Second in a series on meetings:
No matter where you are in the food chain, meetings are critical to success as a manager. It is important to know how to initiate, lead, and participate in meetings. This series of Management Notes on meetings addresses some basic concepts and skills.
First things first – most meetings should not take place.
Any meeting that is about the status of, or problems with, a regular business process or activity is an indicator that you should solve the process problem. Good processes provide status indicators that can be seen by whomever needs to know, without a meeting. Recurrent problems should be eliminated, not treated as a moment for management to rush in to save the day. If you are in charge of, or have influence over a process that is producing meetings, then take those meetings as a directive for you to get to work on fixing the process.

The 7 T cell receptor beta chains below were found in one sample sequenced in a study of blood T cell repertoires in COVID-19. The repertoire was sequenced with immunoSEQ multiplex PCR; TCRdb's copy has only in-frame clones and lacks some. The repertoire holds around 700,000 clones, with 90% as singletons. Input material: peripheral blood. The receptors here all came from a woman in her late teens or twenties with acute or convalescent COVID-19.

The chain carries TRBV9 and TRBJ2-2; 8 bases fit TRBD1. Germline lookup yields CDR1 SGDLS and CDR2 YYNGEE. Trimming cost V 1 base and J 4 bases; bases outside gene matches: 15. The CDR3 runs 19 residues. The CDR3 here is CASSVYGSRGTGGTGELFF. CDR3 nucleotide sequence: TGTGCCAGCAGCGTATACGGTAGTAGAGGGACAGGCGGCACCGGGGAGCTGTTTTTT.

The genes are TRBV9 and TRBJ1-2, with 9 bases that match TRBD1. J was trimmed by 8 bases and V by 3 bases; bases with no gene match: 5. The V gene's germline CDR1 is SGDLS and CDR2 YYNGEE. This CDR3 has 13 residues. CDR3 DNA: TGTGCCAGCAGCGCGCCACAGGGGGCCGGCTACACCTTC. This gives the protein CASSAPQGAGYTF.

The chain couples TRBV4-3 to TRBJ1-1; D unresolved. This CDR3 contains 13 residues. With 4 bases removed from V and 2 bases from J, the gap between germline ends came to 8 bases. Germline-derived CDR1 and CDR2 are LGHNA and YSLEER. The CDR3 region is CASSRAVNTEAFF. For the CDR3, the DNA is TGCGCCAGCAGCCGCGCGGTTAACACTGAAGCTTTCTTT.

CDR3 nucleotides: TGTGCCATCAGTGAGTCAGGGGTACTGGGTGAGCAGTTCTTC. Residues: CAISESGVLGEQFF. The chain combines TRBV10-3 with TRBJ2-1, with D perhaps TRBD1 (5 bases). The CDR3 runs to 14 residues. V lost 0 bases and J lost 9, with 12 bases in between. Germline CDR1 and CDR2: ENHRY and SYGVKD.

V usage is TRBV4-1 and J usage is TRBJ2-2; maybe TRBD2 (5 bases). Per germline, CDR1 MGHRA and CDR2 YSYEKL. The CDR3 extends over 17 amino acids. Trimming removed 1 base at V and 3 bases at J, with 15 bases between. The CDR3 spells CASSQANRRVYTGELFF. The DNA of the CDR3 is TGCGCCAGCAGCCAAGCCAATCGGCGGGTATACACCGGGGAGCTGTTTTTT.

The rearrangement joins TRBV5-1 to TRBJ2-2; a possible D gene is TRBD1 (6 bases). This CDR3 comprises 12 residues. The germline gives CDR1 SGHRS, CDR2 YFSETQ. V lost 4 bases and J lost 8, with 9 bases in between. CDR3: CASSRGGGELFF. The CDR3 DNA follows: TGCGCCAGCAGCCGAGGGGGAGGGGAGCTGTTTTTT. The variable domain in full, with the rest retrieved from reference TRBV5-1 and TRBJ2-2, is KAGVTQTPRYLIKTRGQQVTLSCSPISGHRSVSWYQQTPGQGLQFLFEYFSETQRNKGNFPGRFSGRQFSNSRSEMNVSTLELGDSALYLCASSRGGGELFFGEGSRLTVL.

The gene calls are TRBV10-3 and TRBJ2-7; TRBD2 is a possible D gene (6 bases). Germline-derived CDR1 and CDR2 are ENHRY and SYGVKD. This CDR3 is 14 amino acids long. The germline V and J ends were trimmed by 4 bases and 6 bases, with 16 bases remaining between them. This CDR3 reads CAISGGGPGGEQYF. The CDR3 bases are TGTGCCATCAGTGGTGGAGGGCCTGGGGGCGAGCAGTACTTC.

Now is a good point to note that meetings don’t just take place in conference rooms. When a person in your department stops you in the hallway, or props themselves up outside your doorway, and says, “Can we talk about the Big Bonanza Project?”, you are about to have a meeting. When there is a flurry or emails and instant messages about a project, customer, or whatever, you are having a meeting.
Beware of meetings that you as a manger generate. Ask yourself whether your meetings fall into the categories noted above. Be disciplined about any meeting where the key outcome is to “keep you in the loop”.